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deciding on a new general purpose template engine

template engines

I’ve been using velocity for a long time and I’ve decided to let it retire. Now the question is what will replace my beloved velocity? And maybe more importantly: Why does it need replacement at all? I will come to that. But first…

There are many template engines out there. More often than not they differ from each other in terms how to express things rather than what needs to be expressed. There are fewer differences than I would expect.

Over the years I’ve looked and employed the following template engines: velocity, freemarker, jet, etc.

velocity

This has been my favorite up till now. It has a simple language that is easy to learn and yet is very powerful. You can do everything within templates, from building data structures (and maps, lists) to accessing java classes and methods. As a matter of fact, you could write your whole application in a VTL.

velocityexample.vm
This template creates a map within a template
#set ($map = {})
## note that we must do an assignment in order to call a java method.
#set ($dummy = $map.put("somekey", "somevalue"))
$map.somekey

Beautiful.

Velocity is very fast, has a nice plug-in system and is easy to use. It has served me well over the years.

However, the templates invariably feel like perl scripts in the sense of ‘write once but beware if you ever want to read it’. It’s very hard to maintain more complicated templates. My conclusion is that velocity is too lenient and doesn’t enforce patterns that will help you in the long run.

freemarker

freemarker has been often marketed as a ‘better velocity’. I feel about freemarker in relation to velocity the same way I feel about CVS versus subversion: While subversion may be better in minor points, it’s overall the same old thing.

(But I digress. I love to insert some rant against subversion in random places.)

The fact that freemarker depends on awt and swing indicates that there is something very wrong with it. Overall it does the same as velocity, just with a slightly different flavor.

There are many template engines. Here’s is a nice gallery of template engines, however not all of them are general purpose.

enter stringtemplate

stringtempate has been around for a while but somehow managed to escape my attention until now. The creator Terence Parr seems quite opinionated about what a template engine allows its user to do.

stringtemplate concepts

stringtemplate is different. I will try to describe stringtemplate for someone who expects a template engine to work like velocity.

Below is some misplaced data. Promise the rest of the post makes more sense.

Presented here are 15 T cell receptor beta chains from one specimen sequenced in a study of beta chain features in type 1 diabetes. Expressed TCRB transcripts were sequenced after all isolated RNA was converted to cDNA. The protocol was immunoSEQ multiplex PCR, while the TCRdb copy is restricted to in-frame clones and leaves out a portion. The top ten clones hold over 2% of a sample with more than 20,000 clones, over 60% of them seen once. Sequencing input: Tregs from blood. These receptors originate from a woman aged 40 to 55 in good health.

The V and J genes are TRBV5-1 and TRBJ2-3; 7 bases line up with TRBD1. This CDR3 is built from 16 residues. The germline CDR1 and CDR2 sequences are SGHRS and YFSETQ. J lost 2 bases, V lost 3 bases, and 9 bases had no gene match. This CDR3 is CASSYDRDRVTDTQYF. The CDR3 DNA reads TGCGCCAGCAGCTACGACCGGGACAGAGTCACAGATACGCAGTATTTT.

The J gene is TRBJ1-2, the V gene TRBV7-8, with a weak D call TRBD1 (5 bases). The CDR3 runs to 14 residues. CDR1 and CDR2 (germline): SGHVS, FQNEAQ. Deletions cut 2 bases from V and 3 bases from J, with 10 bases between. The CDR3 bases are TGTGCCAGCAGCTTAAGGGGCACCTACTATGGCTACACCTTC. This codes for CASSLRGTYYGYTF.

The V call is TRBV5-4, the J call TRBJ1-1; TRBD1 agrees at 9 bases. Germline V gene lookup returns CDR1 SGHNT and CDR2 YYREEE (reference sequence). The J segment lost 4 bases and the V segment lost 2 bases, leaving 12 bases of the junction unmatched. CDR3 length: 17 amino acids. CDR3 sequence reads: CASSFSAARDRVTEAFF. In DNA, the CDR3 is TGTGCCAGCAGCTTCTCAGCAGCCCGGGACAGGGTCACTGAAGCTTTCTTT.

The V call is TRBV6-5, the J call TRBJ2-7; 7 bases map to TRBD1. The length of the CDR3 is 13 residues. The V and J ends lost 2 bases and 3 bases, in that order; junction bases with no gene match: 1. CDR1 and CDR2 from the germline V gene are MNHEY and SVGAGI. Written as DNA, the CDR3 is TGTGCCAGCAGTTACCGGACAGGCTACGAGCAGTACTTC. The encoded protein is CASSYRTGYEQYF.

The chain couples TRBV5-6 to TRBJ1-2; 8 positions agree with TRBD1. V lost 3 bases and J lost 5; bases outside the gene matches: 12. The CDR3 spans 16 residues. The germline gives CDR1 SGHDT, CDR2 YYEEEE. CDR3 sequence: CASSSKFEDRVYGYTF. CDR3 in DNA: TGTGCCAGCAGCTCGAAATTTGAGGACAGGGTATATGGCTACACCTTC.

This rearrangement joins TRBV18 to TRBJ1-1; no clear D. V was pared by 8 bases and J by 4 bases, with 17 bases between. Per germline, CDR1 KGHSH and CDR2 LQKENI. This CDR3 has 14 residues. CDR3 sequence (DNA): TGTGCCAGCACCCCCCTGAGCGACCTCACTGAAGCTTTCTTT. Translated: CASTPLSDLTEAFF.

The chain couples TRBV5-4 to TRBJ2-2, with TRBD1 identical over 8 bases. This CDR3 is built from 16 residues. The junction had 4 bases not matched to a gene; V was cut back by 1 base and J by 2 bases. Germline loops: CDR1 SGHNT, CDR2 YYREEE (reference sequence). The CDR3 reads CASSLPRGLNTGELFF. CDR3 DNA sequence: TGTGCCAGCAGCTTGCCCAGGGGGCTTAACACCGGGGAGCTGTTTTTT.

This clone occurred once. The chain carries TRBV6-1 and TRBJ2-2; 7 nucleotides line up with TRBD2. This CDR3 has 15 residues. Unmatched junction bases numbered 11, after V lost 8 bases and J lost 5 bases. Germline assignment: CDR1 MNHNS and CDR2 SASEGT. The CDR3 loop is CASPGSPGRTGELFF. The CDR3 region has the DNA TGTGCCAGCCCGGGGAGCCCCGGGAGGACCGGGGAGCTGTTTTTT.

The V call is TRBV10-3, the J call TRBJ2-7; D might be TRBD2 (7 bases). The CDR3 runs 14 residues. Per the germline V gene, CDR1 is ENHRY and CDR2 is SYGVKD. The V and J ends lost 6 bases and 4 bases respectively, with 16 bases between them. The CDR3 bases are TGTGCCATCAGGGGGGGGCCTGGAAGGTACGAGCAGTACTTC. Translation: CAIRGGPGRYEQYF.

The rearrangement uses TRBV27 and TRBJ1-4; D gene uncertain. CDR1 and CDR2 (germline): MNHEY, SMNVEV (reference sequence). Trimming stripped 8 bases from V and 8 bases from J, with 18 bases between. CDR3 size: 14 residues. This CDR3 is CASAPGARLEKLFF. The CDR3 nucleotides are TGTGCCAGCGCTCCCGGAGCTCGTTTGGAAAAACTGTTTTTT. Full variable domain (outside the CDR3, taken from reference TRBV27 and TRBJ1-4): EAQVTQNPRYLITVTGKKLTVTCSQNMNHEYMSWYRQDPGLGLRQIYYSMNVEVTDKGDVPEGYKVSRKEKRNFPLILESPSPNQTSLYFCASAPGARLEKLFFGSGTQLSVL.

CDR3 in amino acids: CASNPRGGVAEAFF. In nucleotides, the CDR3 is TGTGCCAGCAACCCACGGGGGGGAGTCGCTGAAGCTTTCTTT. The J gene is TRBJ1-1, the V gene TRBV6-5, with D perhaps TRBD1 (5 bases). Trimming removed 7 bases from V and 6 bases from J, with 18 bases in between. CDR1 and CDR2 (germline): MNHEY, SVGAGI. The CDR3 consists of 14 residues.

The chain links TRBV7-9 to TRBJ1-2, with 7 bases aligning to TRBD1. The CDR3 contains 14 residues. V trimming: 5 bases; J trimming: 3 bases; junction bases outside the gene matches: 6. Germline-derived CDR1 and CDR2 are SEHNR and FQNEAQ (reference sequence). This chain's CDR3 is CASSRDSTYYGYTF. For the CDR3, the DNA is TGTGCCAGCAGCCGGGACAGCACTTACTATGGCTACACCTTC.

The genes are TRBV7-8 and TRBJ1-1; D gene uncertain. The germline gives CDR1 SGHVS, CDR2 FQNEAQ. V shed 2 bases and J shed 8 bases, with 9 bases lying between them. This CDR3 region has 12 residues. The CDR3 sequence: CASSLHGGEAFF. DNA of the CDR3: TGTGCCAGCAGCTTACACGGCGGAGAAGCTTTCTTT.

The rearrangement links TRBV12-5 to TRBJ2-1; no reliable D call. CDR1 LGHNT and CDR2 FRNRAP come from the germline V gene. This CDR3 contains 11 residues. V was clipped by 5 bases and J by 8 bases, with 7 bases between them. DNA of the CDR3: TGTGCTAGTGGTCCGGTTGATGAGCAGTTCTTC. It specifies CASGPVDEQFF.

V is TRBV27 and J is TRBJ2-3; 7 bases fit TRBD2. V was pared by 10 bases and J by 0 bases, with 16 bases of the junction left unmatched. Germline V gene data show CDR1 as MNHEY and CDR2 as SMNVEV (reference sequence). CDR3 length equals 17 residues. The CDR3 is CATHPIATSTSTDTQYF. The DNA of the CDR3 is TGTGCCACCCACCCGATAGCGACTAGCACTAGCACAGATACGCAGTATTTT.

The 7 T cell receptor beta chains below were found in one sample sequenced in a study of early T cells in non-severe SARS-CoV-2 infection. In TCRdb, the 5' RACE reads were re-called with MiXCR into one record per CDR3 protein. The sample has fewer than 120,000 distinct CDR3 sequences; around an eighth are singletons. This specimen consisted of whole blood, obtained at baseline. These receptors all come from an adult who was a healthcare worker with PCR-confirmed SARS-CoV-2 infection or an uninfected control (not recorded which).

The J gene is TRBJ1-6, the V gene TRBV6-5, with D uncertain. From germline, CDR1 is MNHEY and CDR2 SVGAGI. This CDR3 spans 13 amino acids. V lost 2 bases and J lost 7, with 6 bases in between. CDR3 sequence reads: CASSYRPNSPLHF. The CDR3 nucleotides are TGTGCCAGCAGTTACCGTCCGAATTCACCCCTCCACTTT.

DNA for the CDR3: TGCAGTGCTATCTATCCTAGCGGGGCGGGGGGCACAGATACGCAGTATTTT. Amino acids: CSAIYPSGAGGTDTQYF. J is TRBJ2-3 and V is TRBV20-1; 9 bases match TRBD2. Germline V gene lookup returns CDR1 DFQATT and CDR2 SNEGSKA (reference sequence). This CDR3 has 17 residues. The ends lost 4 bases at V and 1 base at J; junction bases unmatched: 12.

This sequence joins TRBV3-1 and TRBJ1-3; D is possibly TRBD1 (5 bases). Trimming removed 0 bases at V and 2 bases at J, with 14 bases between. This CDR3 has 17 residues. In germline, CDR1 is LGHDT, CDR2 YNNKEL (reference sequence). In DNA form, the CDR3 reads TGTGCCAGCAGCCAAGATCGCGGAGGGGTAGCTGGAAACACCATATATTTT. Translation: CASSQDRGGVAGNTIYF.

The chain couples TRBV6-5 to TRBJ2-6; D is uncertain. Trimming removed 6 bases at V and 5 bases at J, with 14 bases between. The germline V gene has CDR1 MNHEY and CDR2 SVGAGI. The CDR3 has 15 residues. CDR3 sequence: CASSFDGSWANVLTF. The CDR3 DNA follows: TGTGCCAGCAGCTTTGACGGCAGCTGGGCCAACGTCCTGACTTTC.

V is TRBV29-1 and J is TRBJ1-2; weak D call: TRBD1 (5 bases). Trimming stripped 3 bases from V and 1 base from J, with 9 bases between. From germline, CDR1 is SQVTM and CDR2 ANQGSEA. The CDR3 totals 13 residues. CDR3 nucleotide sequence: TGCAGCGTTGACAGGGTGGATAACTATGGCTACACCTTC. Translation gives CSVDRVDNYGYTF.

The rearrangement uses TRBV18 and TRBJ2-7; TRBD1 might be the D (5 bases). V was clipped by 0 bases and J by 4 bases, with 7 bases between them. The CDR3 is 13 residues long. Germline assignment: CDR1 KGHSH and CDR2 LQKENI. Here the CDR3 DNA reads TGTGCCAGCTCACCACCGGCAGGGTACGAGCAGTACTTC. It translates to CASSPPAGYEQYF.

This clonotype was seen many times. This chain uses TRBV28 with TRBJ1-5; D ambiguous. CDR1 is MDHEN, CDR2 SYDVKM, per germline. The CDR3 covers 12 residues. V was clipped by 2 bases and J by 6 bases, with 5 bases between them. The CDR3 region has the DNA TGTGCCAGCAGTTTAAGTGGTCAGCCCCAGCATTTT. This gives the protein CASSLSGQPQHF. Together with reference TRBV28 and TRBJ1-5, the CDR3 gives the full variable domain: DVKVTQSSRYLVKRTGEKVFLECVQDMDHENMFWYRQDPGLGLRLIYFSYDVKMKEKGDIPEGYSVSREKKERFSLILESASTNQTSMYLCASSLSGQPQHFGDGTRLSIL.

• The stringtemplate DSL only gives read access to a model. You may never call methods or do anything that changes the state of the model.
  • velocity makes encapsulation possible by way of macro definitions and @#include#s that may or may not be parsed. Velocity’s approach here is a bit confusing. When do you use #parse, #include or #macro? Encapsulation is very natural in stringtemplate: you can define templates within template files (ending in .st) and template group files (ending in .stg). A template file’s name serves as a function name that is accessible in other templates or template groups. Template groups may contain several template definitions, each of which is identified by a name. Template groups are purely a convenience.

consider the following three files, simpletemplate.st, simpletemplategroup.stg, anothersimpletemplate.st:

simpletemplate.st
hello $name$
simpletemplategroup.stg
group simplegroup;
template1 ::= <<
calling simpletemplate produces: $simpletemplate(world)$
>>
anothersimpletemplate.st
hello $template1()$

The group file ‘simpletemplategroup’ adds more syntax to the pot and lets you defines many templates and assign them names. These can then be called from within other templates.

  • handling of collections. velocity has deficits here. You can iterate through arrays and lists in velocity, but they behave differently. In velocity I usually convert arrays into lists in order to be able to access them in the same way. In code generation you will often face the situation where you need an output akin to this:

1, 2, 3, 4, 5

velocity: (assuming $list contains the numbers up to 5)
#foreach ($c in $list)
$c#if($velocityCount < $list.size()), #{end}#end

This is getting a bit messy.

stringtemplate:
$list; separator=","$

This is a really neat feature. If you’ve ever generated a considerate amount of code with velocity, you’ll appreciate this: the separator can be anything, and is not applied after the last element.

In stringtemplate lists are always expanded, there is no need for a loop construct, in fact, string template has no loops. This makes for very readable tempates. Consider you want to generate the setter methods in a java class:

setter.sgt
group bean;
setter ::= <<
    public void set$it$() {
        this.$it$ = $it$;
    }
>>
allsetters(namelist) ::= <<
$namelist:setter()$
>>

That’s it! Very simple and intuitive. No need for a loop. ‘$it$’ contains the current value of the iteration.

The entry ends here abruptly.